4. Build greater enterprise trust in collaborative 5G ecosystems

Increasing mindshare with enterprise customers and providing a vision for 5G that is sensitized to industry verticals and a post-COVID-19 world are critical. But the ability to directly collaborate with customers themselves is also becoming more important — our survey points out that 77% of businesses will prioritize vendors that can deliver 5G business outcomes as partners.

Maximizing the 5G opportunity for enterprise survey

77%

of businesses will prioritize vendors that can deliver 5G business outcomes as partners.

However, the fundamentals of a successful collaboration require attention. An analysis of industry verticals’ ecosystem attitudes shows that there is a positive correlation between their openness to ecosystem collaboration and concerns about 5G ecosystems. This tension could be damaging unless addressed.

Industry vertical attitudes to 5G collaboration

Solving it means focusing on those sectors where there is high openness toward collaboration — for example, government and manufacturing — and helping these industries build more understanding of what the 5G partner ecosystem can do for them. At the same time, other industries — for example, consumer products, health care and financial services — have less focus on collaborating externally, which may explain why they under-index on challenges relating to ecosystem engagement.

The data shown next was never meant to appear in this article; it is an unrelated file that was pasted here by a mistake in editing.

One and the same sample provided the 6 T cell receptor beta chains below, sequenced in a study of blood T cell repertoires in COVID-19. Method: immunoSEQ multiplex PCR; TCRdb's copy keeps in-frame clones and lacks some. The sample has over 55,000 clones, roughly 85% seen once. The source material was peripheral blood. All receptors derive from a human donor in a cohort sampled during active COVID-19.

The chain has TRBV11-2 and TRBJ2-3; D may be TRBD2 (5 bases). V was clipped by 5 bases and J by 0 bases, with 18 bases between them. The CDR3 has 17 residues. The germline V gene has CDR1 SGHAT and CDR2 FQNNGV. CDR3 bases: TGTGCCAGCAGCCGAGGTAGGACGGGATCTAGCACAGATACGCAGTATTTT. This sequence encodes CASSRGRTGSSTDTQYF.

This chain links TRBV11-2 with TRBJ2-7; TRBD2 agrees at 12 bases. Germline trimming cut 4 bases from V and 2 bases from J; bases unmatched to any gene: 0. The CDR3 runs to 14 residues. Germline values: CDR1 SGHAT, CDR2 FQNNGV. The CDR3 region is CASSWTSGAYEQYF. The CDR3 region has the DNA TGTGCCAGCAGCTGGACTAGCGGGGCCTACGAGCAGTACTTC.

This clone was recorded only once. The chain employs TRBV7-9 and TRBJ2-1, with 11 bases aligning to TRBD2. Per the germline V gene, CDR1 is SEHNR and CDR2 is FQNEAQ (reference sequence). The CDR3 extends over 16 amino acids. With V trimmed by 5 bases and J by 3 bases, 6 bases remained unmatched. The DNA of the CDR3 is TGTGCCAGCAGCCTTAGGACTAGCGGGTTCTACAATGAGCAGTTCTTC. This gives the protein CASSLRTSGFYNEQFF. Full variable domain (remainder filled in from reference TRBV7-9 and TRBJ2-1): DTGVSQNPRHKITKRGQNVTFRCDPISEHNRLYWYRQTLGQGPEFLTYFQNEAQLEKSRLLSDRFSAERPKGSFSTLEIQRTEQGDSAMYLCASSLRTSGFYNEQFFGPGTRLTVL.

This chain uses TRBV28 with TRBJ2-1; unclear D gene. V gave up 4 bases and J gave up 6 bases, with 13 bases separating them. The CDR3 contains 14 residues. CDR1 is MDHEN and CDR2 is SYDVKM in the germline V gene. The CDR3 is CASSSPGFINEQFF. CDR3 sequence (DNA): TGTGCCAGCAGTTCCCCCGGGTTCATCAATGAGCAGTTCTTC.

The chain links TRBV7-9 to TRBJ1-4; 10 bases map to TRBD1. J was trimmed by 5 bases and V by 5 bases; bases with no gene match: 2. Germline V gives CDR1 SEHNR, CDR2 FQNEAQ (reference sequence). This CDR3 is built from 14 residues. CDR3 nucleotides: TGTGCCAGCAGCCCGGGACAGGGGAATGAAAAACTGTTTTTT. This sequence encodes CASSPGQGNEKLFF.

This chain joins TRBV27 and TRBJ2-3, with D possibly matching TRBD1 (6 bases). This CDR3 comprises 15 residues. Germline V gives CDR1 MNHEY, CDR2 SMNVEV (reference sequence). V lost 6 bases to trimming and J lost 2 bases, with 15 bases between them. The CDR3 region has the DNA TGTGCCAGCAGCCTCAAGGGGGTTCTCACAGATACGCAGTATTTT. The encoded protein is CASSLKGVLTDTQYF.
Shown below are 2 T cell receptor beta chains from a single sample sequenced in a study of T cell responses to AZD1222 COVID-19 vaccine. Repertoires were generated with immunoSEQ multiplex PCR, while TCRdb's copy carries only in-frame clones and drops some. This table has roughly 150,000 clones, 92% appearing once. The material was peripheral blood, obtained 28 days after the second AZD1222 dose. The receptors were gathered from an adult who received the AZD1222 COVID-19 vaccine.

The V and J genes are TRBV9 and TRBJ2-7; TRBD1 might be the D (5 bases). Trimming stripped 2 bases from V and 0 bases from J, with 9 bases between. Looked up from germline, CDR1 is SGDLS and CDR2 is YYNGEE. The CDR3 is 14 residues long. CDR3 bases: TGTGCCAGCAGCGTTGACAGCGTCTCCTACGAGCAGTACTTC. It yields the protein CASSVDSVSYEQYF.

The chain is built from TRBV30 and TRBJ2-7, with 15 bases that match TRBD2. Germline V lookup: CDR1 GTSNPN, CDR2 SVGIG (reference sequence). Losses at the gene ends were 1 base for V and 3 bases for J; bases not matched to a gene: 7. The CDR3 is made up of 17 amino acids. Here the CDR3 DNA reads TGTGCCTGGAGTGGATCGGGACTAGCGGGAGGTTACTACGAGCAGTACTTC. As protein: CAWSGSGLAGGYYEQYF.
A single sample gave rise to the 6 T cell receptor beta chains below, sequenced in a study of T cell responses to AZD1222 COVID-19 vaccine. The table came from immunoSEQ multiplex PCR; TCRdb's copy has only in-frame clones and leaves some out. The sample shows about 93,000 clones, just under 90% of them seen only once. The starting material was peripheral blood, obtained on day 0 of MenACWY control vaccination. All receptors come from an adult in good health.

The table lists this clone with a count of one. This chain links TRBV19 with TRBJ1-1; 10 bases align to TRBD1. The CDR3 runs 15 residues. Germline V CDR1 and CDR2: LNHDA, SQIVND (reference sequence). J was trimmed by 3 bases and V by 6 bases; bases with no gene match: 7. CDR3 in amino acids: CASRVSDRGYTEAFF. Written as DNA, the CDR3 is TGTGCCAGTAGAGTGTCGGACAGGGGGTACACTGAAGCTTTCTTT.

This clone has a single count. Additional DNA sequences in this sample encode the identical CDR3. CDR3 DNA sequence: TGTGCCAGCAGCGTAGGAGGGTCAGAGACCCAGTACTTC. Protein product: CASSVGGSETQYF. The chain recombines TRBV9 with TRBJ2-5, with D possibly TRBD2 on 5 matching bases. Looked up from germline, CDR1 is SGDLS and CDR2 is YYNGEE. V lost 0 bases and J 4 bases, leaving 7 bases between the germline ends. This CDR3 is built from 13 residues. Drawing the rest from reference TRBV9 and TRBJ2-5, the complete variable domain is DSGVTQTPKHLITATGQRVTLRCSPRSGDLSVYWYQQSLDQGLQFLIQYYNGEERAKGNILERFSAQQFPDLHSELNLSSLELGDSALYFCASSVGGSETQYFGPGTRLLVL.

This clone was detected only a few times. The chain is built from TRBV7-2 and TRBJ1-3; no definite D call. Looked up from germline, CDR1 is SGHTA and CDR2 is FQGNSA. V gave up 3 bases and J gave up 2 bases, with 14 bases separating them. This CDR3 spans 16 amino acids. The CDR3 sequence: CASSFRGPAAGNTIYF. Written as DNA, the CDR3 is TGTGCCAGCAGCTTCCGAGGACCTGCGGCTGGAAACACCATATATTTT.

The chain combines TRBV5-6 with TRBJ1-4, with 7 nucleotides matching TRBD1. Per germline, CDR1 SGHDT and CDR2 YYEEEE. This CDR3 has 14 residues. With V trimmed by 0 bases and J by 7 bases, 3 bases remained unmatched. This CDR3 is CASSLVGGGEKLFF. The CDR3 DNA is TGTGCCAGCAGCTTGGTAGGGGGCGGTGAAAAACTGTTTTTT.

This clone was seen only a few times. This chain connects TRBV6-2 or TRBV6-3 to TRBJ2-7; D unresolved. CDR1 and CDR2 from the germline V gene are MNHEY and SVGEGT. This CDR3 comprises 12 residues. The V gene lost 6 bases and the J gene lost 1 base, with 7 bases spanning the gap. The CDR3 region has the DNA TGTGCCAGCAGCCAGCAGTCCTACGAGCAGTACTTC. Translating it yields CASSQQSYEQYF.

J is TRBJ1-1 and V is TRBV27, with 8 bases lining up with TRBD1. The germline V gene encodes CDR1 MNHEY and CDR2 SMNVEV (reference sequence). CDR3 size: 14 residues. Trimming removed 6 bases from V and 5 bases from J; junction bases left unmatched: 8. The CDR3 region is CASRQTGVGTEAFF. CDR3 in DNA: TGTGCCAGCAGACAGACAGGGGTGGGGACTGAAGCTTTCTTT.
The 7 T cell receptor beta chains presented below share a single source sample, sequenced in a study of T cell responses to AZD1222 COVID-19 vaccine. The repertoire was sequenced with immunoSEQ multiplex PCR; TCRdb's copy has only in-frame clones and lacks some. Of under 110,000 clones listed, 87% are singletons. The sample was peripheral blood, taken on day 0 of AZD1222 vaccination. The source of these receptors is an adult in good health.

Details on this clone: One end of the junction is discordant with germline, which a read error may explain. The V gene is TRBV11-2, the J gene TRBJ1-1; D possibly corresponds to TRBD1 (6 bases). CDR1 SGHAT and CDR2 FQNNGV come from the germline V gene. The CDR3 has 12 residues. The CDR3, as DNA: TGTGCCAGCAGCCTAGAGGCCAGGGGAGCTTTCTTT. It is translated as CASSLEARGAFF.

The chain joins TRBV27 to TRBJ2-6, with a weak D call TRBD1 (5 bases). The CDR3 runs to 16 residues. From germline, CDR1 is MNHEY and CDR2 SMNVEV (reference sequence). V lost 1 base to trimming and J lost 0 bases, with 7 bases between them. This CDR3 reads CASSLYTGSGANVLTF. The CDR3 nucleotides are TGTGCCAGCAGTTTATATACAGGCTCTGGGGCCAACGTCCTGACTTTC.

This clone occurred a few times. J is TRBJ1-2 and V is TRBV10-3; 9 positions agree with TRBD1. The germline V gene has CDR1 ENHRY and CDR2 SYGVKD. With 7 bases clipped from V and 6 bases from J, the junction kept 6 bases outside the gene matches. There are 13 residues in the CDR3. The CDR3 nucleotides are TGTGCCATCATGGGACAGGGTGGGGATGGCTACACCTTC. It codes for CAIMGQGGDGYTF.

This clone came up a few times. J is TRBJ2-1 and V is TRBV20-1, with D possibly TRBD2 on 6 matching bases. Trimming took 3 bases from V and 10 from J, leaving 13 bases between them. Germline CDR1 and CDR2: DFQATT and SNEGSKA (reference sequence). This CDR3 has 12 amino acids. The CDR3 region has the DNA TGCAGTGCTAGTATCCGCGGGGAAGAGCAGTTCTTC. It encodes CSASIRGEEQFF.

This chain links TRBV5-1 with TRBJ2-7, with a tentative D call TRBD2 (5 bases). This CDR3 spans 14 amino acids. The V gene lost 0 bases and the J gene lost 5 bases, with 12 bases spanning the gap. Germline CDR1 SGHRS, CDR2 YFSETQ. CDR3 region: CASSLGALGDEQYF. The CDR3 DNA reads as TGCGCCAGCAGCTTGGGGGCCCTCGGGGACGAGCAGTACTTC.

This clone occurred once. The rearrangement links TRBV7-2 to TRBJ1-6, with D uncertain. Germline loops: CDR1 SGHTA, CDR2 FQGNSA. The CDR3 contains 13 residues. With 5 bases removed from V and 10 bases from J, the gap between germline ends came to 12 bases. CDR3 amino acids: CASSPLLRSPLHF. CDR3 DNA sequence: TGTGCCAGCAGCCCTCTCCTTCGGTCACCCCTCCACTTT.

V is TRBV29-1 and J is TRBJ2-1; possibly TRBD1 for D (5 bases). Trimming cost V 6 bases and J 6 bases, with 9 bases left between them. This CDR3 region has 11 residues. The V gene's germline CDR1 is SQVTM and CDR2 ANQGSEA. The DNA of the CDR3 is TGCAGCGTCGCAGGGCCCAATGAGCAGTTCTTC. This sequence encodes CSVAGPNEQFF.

Explaining the fundamental advantages of 5G collaboration will be more important for these industry groups. Ultimately, open innovation principles will play a central role in the world of 5G-based IoT. 5G suppliers should recognize this and take steps to lead collaboration efforts across industry boundaries.

Summary

The EY study Maximizing the 5G opportunity for enterprise surveyed 1,000 organizations across eight industry verticals — automotive, consumer products, financial services, health care, energy, manufacturing, government and technology. The study explored the changing enterprise needs and attitudes as organizations evaluate the 5G opportunity. There are promising indicators of the critical role 5G will play in the next wave of internet of things (IoT), but optimism is accompanied by anxiety. To know more, take a look at the article, If you don’t trust your 5G vision, how will your customers trust you?

About this article

Authors

Tom Loozen

EY Global Telecommunications Leader

Fascinated by the positive impact of telecoms. Passionate musician. Enjoys educating himself on psychology, wine, sports, technology, arts and much more. Husband and father of three daughters.

Adrian Baschnonga

EY Global Telecommunications Lead Analyst

Lead Analyst with deep sector knowledge in technology, media and telecom, gained in professional services and business intelligence environments.